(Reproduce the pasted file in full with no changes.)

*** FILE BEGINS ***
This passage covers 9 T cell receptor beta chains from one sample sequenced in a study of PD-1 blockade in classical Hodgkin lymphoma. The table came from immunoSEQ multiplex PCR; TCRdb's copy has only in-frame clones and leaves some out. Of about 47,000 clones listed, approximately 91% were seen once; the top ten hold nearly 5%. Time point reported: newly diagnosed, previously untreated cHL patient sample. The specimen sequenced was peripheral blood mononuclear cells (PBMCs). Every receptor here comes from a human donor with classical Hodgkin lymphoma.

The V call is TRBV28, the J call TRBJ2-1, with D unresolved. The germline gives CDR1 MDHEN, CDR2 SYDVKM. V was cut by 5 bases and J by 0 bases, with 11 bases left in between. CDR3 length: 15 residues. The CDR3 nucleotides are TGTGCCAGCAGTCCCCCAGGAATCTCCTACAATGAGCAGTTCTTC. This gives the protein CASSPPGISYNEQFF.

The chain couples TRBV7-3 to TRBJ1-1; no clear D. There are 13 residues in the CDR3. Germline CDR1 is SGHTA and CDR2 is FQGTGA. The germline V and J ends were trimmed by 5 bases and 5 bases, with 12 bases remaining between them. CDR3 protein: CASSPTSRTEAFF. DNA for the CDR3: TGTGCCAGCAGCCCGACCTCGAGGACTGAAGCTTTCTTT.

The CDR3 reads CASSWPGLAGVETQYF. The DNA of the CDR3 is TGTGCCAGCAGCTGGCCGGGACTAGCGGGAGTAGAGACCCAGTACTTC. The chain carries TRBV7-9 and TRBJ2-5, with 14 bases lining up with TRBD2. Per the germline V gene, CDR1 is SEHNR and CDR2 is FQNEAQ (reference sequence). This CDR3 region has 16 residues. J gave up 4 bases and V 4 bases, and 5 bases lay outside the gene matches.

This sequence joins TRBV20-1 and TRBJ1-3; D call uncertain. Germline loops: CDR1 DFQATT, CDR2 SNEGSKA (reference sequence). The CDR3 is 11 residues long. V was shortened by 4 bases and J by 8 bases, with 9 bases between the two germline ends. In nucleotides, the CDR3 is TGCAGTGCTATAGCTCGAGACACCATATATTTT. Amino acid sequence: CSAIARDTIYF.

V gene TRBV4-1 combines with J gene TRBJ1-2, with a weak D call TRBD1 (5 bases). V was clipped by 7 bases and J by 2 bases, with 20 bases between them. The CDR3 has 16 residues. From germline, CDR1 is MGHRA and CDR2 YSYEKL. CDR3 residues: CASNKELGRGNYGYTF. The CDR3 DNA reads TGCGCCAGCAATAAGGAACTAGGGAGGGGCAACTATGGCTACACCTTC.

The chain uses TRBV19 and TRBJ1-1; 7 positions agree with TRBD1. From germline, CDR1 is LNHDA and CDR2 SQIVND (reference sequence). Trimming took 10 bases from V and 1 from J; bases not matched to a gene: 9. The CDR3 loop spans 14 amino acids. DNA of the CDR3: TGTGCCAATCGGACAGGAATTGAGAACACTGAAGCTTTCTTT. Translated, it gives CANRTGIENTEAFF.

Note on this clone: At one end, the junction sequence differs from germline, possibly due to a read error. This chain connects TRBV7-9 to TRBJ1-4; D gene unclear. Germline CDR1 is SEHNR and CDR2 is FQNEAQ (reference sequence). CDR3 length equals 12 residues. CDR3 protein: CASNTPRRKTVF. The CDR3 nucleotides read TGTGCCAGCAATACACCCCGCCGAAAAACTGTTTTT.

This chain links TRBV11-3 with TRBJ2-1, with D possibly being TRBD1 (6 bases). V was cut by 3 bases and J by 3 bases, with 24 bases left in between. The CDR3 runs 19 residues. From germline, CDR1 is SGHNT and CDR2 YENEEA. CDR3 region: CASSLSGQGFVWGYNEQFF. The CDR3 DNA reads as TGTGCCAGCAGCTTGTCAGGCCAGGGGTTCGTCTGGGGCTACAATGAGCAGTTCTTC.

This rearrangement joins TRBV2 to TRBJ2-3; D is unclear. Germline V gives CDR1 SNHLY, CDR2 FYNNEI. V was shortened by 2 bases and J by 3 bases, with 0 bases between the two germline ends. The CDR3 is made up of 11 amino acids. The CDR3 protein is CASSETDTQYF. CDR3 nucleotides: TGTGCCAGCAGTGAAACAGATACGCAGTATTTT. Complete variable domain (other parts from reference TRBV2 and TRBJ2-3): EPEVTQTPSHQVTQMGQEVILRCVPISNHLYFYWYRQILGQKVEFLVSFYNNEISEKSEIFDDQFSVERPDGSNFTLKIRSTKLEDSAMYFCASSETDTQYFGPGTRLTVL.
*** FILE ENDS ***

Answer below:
This passage covers 9 T cell receptor beta chains from one sample sequenced in a study of PD-1 blockade in classical Hodgkin lymphoma. The table came from immunoSEQ multiplex PCR; TCRdb's copy has only in-frame clones and leaves some out. Of about 47,000 clones listed, approximately 91% were seen once; the top ten hold nearly 5%. Time point reported: newly diagnosed, previously untreated cHL patient sample. The specimen sequenced was peripheral blood mononuclear cells (PBMCs). Every receptor here comes from a human donor with classical Hodgkin lymphoma.

The V call is TRBV28, the J call TRBJ2-1, with D unresolved. The germline gives CDR1 MDHEN, CDR2 SYDVKM. V was cut by 5 bases and J by 0 bases, with 11 bases left in between. CDR3 length: 15 residues. The CDR3 nucleotides are TGTGCCAGCAGTCCCCCAGGAATCTCCTACAATGAGCAGTTCTTC. This gives the protein CASSPPGISYNEQFF.

The chain couples TRBV7-3 to TRBJ1-1; no clear D. There are 13 residues in the CDR3. Germline CDR1 is SGHTA and CDR2 is FQGTGA. The germline V and J ends were trimmed by 5 bases and 5 bases, with 12 bases remaining between them. CDR3 protein: CASSPTSRTEAFF. DNA for the CDR3: TGTGCCAGCAGCCCGACCTCGAGGACTGAAGCTTTCTTT.

The CDR3 reads CASSWPGLAGVETQYF. The DNA of the CDR3 is TGTGCCAGCAGCTGGCCGGGACTAGCGGGAGTAGAGACCCAGTACTTC. The chain carries TRBV7-9 and TRBJ2-5, with 14 bases lining up with TRBD2. Per the germline V gene, CDR1 is SEHNR and CDR2 is FQNEAQ (reference sequence). This CDR3 region has 16 residues. J gave up 4 bases and V 4 bases, and 5 bases lay outside the gene matches.

This sequence joins TRBV20-1 and TRBJ1-3; D call uncertain. Germline loops: CDR1 DFQATT, CDR2 SNEGSKA (reference sequence). The CDR3 is 11 residues long. V was shortened by 4 bases and J by 8 bases, with 9 bases between the two germline ends. In nucleotides, the CDR3 is TGCAGTGCTATAGCTCGAGACACCATATATTTT. Amino acid sequence: CSAIARDTIYF.

V gene TRBV4-1 combines with J gene TRBJ1-2, with a weak D call TRBD1 (5 bases). V was clipped by 7 bases and J by 2 bases, with 20 bases between them. The CDR3 has 16 residues. From germline, CDR1 is MGHRA and CDR2 YSYEKL. CDR3 residues: CASNKELGRGNYGYTF. The CDR3 DNA reads TGCGCCAGCAATAAGGAACTAGGGAGGGGCAACTATGGCTACACCTTC.

The chain uses TRBV19 and TRBJ1-1; 7 positions agree with TRBD1. From germline, CDR1 is LNHDA and CDR2 SQIVND (reference sequence). Trimming took 10 bases from V and 1 from J; bases not matched to a gene: 9. The CDR3 loop spans 14 amino acids. DNA of the CDR3: TGTGCCAATCGGACAGGAATTGAGAACACTGAAGCTTTCTTT. Translated, it gives CANRTGIENTEAFF.

Note on this clone: At one end, the junction sequence differs from germline, possibly due to a read error. This chain connects TRBV7-9 to TRBJ1-4; D gene unclear. Germline CDR1 is SEHNR and CDR2 is FQNEAQ (reference sequence). CDR3 length equals 12 residues. CDR3 protein: CASNTPRRKTVF. The CDR3 nucleotides read TGTGCCAGCAATACACCCCGCCGAAAAACTGTTTTT.

This chain links TRBV11-3 with TRBJ2-1, with D possibly being TRBD1 (6 bases). V was cut by 3 bases and J by 3 bases, with 24 bases left in between. The CDR3 runs 19 residues. From germline, CDR1 is SGHNT and CDR2 YENEEA. CDR3 region: CASSLSGQGFVWGYNEQFF. The CDR3 DNA reads as TGTGCCAGCAGCTTGTCAGGCCAGGGGTTCGTCTGGGGCTACAATGAGCAGTTCTTC.

This rearrangement joins TRBV2 to TRBJ2-3; D is unclear. Germline V gives CDR1 SNHLY, CDR2 FYNNEI. V was shortened by 2 bases and J by 3 bases, with 0 bases between the two germline ends. The CDR3 is made up of 11 amino acids. The CDR3 protein is CASSETDTQYF. CDR3 nucleotides: TGTGCCAGCAGTGAAACAGATACGCAGTATTTT. Complete variable domain (other parts from reference TRBV2 and TRBJ2-3): EPEVTQTPSHQVTQMGQEVILRCVPISNHLYFYWYRQILGQKVEFLVSFYNNEISEKSEIFDDQFSVERPDGSNFTLKIRSTKLEDSAMYFCASSETDTQYFGPGTRLTVL.